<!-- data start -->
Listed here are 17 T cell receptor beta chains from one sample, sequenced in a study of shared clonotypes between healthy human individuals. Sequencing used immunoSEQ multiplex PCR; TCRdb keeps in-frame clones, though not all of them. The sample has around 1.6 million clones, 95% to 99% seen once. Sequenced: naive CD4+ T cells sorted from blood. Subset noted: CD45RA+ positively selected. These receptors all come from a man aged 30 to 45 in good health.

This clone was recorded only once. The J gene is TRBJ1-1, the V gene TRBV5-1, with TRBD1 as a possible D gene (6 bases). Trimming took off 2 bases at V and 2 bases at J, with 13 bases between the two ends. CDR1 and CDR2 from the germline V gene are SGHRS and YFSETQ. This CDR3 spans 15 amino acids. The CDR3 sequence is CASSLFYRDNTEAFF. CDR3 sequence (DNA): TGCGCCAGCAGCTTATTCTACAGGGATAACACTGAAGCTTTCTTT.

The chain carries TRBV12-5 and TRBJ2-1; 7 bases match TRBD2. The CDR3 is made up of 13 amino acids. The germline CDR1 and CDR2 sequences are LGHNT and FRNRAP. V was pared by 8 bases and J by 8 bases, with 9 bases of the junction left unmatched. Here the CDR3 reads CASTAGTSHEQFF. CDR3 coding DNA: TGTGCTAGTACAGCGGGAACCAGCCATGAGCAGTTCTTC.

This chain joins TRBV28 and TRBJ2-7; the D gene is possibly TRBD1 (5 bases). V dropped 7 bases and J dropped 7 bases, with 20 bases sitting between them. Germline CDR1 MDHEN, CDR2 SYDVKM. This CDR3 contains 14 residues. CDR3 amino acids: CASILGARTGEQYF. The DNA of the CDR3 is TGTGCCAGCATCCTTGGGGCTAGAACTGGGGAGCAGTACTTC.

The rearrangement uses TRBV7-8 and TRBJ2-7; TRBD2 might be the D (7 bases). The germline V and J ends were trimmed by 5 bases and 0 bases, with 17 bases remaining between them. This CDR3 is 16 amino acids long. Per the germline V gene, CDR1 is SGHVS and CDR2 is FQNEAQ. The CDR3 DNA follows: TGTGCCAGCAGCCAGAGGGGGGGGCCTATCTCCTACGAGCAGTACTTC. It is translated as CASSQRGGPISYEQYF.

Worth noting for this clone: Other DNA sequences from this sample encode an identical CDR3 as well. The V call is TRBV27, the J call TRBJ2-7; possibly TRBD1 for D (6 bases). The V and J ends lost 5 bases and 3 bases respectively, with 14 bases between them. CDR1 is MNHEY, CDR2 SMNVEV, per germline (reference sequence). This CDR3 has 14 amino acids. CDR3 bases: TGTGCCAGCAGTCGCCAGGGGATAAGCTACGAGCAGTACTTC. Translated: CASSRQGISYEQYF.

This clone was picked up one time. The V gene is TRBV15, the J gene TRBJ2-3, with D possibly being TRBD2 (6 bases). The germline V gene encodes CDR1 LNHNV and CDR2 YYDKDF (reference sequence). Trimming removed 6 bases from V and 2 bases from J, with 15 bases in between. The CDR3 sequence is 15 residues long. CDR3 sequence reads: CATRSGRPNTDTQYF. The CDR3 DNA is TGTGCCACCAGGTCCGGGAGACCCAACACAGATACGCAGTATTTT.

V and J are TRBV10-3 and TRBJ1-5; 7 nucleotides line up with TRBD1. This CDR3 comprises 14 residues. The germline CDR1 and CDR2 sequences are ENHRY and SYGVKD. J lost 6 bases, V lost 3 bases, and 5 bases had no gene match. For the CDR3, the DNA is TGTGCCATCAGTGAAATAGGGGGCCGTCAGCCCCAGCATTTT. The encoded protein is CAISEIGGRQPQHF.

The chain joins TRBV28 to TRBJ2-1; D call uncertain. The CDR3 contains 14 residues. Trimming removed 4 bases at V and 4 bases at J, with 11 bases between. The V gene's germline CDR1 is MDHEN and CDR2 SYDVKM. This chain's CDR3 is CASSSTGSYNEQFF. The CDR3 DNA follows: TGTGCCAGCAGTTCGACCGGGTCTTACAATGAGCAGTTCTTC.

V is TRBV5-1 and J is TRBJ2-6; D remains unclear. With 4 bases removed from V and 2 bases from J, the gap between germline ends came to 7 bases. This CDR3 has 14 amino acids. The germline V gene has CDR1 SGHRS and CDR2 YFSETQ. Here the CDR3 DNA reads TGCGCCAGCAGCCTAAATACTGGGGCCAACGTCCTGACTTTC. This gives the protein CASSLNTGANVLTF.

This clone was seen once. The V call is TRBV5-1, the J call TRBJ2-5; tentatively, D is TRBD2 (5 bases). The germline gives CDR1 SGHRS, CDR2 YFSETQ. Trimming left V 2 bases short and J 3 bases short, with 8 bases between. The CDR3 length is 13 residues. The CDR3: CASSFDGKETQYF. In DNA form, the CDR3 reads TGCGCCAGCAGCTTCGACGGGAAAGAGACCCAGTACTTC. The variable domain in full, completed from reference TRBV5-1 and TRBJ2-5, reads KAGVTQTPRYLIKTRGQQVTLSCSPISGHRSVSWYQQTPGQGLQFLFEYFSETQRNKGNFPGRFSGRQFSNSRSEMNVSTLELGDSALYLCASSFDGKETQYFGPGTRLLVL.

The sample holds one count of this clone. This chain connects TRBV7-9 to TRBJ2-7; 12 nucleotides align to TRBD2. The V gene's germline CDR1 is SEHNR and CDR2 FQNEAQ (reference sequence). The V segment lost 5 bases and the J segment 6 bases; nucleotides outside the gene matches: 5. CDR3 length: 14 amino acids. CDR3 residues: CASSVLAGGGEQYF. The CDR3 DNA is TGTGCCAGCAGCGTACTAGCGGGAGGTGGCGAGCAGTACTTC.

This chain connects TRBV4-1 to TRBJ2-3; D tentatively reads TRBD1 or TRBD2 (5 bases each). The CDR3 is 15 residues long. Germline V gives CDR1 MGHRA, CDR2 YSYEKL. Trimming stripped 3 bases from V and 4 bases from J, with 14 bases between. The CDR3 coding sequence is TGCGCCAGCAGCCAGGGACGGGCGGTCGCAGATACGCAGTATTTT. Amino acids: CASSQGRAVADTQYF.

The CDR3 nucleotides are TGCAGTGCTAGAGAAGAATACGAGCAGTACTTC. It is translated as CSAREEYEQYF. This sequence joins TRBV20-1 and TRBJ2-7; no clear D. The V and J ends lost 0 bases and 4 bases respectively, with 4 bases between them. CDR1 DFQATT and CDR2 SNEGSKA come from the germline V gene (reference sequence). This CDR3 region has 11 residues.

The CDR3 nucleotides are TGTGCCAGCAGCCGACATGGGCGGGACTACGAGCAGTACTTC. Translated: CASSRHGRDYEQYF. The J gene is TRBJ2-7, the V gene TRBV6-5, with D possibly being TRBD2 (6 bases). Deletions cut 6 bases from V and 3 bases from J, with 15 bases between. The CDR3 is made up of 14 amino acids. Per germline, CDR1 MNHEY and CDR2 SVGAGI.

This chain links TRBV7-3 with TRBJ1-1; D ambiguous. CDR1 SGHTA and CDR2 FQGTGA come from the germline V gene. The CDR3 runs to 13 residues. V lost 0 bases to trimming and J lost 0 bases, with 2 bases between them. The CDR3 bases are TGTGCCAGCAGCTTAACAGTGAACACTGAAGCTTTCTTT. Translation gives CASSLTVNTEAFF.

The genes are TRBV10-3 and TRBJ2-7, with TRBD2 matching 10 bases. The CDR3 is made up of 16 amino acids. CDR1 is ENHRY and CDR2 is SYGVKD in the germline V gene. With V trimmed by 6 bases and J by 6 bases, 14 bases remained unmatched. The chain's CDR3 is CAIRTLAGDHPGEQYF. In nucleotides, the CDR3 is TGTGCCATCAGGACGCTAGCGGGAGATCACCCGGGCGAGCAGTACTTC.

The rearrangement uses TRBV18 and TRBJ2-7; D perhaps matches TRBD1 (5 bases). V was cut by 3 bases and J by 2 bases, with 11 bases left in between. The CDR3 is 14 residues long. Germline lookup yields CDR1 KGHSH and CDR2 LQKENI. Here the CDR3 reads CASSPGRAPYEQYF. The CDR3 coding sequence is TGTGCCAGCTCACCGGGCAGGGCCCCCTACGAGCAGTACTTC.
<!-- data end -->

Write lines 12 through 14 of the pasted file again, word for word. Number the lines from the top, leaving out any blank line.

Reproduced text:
The sample holds one count of this clone. This chain connects TRBV7-9 to TRBJ2-7; 12 nucleotides align to TRBD2. The V gene's germline CDR1 is SEHNR and CDR2 FQNEAQ (reference sequence). The V segment lost 5 bases and the J segment 6 bases; nucleotides outside the gene matches: 5. CDR3 length: 14 amino acids. CDR3 residues: CASSVLAGGGEQYF. The CDR3 DNA is TGTGCCAGCAGCGTACTAGCGGGAGGTGGCGAGCAGTACTTC.

This chain connects TRBV4-1 to TRBJ2-3; D tentatively reads TRBD1 or TRBD2 (5 bases each). The CDR3 is 15 residues long. Germline V gives CDR1 MGHRA, CDR2 YSYEKL. Trimming stripped 3 bases from V and 4 bases from J, with 14 bases between. The CDR3 coding sequence is TGCGCCAGCAGCCAGGGACGGGCGGTCGCAGATACGCAGTATTTT. Amino acids: CASSQGRAVADTQYF.

The CDR3 nucleotides are TGCAGTGCTAGAGAAGAATACGAGCAGTACTTC. It is translated as CSAREEYEQYF. This sequence joins TRBV20-1 and TRBJ2-7; no clear D. The V and J ends lost 0 bases and 4 bases respectively, with 4 bases between them. CDR1 DFQATT and CDR2 SNEGSKA come from the germline V gene (reference sequence). This CDR3 region has 11 residues.